Now that school has started, I’ve received more questions about training programs and unpaid internships. Most questions have come from employers, but some have come from private schools that would like to incorporate more career and technical training into their programs. The federal rules are more amenable to such programs than they have been in decades. Nevertheless, there are restrictions that we should in mind.
It’s a strong stereotype that well-adjusted teenagers date and develop romantic relationships, and only socially maladjusted kids don’t do the same. A recent study of teenagers turns that stereotype on its head. It looked at the social development of young people who delayed dating until after high school. The researchers were surprised to discover that the teens were not maladjusted, but actually did better in some measures than their early-dating peers.
I often find myself in a case opposing a party who has designated his or her or a child's treating therapist as an expert witness on various forensic issues. This arrangement is rarely, if ever, a good idea. I understand the temptation to save money by hiring one person instead of two. However, a treating therapist who tries to serve as an expert forensic witness faces an ethical conflict that can completely undercut both roles.
An incident from Vermont illustrates a not-uncommon conundrum for mandated reporters, deciding when to report sexual activity by minors above the age of consent. The pastor of a church learned of consensual sexual activity between a minor in the church and the church’s youth pastor. Because the girl was 16 year old, the age of consent in Vermont, the pastor’s lawyer initially told him that he did not need to report it.
Two recently-published studies claim that mindfulness training can help children cope with stress in school. The first study was small, with only 99 middle-school children participating. Half of them received 8 weeks of mindfulness-based interventions, while the other half received active-control interventions.
A recent court ruling continues the trend of insanity surrounding teenage sexting. A 16-year-old girl performed oral sex on a male friend, and one of them videoed it. The girl later sent the video to two friends by text message. When she later fell out with one of the friends, he showed the video to a school police officer. The prosecutor charged her with distributing child pornography, and Maryland’s highest appellate court recently affirmed the conviction.
A military court of appeals recently made headlines when it dismissed child abuse charges against a Marine colonel. The very thorough opinion provides a good case study in the difficulties of interviewing young children. In both my experience as a civil lawyer defending youth organizations and my past life as a criminal prosecutor, I have seen inadequate interviews so taint a child’s disclosure that it becomes impossible to know what actually happened.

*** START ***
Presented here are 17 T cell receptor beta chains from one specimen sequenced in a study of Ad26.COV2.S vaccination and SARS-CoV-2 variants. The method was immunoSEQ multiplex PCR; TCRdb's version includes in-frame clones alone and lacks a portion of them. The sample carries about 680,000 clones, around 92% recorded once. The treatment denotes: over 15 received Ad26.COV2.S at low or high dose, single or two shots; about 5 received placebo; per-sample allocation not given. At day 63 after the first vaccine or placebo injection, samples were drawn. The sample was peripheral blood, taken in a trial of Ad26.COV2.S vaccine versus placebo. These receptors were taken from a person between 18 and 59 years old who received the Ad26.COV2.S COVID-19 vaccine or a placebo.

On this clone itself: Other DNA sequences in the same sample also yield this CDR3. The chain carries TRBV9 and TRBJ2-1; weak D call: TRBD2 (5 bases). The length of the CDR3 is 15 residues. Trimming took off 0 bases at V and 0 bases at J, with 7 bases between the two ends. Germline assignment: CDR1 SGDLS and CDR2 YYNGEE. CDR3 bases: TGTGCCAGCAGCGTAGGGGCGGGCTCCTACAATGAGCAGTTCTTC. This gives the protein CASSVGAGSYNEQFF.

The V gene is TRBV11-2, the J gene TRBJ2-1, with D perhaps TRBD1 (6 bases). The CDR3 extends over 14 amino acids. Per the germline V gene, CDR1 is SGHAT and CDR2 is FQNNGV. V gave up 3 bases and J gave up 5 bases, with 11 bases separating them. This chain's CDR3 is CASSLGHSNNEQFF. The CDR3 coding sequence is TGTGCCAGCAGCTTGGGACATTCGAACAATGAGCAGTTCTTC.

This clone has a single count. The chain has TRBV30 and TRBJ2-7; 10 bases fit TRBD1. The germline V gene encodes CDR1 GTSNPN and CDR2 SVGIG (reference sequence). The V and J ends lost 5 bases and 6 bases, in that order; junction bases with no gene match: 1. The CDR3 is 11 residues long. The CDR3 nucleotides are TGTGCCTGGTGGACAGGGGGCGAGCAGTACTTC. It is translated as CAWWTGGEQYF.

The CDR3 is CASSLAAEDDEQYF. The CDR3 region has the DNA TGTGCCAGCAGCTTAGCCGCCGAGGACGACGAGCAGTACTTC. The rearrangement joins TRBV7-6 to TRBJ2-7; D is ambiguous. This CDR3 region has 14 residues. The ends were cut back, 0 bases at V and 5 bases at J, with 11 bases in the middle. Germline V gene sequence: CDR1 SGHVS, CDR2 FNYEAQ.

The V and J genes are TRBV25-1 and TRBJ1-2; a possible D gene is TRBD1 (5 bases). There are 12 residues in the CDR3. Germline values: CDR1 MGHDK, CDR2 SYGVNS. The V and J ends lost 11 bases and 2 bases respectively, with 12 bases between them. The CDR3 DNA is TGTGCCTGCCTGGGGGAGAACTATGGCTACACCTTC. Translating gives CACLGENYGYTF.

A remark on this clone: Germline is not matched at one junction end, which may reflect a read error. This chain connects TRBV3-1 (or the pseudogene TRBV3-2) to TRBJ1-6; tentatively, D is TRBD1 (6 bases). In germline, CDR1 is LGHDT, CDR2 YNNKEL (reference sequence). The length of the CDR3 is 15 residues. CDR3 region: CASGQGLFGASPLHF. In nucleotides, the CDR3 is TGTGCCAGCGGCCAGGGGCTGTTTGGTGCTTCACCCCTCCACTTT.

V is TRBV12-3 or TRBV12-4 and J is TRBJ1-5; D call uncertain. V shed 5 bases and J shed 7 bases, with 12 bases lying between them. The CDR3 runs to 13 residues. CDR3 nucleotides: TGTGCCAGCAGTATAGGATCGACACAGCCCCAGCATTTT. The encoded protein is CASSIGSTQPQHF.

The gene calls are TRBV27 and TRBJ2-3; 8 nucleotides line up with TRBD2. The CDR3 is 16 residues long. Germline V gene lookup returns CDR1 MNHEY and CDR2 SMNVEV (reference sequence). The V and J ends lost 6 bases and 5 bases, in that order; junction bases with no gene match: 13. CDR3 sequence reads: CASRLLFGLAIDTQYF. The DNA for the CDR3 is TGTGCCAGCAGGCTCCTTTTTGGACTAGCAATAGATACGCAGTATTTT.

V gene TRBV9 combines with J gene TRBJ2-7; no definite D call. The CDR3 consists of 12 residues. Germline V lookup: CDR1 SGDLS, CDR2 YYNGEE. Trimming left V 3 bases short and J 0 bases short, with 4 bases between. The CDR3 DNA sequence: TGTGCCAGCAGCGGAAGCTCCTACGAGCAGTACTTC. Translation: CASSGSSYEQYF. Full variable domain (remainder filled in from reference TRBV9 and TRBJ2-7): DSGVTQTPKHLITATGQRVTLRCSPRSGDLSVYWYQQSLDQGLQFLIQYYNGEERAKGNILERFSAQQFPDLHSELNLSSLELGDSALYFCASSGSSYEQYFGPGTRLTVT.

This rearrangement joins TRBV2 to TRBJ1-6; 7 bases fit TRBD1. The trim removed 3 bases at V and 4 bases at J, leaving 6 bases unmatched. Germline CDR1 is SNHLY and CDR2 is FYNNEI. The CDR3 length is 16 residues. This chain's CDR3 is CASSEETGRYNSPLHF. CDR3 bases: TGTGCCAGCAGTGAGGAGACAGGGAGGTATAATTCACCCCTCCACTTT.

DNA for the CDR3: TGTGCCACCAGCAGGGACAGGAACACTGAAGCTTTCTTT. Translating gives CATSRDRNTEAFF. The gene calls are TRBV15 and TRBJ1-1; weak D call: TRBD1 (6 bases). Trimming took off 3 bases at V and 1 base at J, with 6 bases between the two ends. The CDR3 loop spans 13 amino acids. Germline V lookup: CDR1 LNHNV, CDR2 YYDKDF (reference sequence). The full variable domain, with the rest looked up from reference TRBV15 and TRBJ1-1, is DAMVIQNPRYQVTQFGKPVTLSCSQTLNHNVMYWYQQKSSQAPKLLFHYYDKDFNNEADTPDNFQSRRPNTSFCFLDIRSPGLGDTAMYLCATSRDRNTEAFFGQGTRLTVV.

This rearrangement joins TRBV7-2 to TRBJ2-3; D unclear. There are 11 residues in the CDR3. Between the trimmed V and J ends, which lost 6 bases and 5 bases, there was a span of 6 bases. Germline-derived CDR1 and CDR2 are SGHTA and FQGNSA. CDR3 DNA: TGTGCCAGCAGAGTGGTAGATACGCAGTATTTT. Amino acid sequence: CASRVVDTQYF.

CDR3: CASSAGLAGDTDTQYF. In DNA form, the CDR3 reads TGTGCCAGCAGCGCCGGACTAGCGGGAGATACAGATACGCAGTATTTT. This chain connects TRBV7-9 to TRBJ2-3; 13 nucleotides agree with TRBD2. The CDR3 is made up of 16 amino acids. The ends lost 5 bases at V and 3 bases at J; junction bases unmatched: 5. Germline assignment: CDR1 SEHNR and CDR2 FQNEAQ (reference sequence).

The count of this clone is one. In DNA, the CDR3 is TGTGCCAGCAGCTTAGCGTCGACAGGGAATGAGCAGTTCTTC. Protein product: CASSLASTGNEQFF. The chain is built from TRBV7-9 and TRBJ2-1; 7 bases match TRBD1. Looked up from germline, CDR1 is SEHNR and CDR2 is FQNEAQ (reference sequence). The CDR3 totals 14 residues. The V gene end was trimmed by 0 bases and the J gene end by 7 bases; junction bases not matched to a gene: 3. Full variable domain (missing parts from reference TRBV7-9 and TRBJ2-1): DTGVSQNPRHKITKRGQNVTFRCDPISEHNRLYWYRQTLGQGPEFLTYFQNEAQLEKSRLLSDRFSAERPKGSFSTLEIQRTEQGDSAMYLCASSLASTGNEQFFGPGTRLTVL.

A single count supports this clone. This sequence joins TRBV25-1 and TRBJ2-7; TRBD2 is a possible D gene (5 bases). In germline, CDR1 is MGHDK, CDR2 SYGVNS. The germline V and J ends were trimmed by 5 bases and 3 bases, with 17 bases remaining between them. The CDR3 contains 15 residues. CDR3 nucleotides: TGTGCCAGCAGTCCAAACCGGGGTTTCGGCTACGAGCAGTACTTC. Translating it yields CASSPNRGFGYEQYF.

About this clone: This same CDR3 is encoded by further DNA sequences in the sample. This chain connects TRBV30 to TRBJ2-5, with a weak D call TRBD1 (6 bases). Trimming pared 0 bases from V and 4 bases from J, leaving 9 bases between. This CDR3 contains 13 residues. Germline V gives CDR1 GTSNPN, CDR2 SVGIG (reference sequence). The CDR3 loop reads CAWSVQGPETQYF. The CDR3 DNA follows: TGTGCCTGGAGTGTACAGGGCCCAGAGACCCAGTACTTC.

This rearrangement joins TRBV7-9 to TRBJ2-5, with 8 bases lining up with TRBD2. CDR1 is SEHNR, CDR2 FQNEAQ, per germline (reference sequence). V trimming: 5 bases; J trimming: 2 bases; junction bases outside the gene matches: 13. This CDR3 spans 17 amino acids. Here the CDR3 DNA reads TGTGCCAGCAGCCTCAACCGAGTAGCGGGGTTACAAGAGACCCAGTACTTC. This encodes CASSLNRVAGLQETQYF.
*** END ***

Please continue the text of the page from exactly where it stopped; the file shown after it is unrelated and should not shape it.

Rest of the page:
One very important issue for youth-serving organizations is what factors help children recover from abuse or neglect. It is a complicated question, in part because children are at such varying developmental stages when they suffer maltreatment. A recent systematic review of several mental health studies offers possible factors that organizations can consider to help children overcome adverse experiences.
A recent study adds more support to the evidence that asking children open-ended questions is the best way to obtain the information that they have. Researchers studied 83 children in Australia, from ages 7-12. They showed the children a short film, and then interviewed them twice, once by a person who asked only open questions and once by a person who asked only closed questions. A third interviewer then asked the children their thoughts about the interviews using a 10-point rating scale.
The next, and for many lawyers the most frightening, issue in deposing children is how to ask questions of children. Like many tasks, it is more frightening than difficult. Fortunately, many other people have faced this same problem, and many of them have written some very instructive manuals.
- Staff Training
- Child Protection Policies
- Protection Policies
- Internal Investigations
- Speaking Engagement
- Risk Avoidance
- Child Abuse
- Criminal Law
- Mental Health Research
- Public Policy
- Employment Issues
- Zero Tolerance
- Child Witness
- Day Care
- Expert Witness
- Litigation (Discovery)
- Mandated Reporter
- Personal Injury
- Youth Camps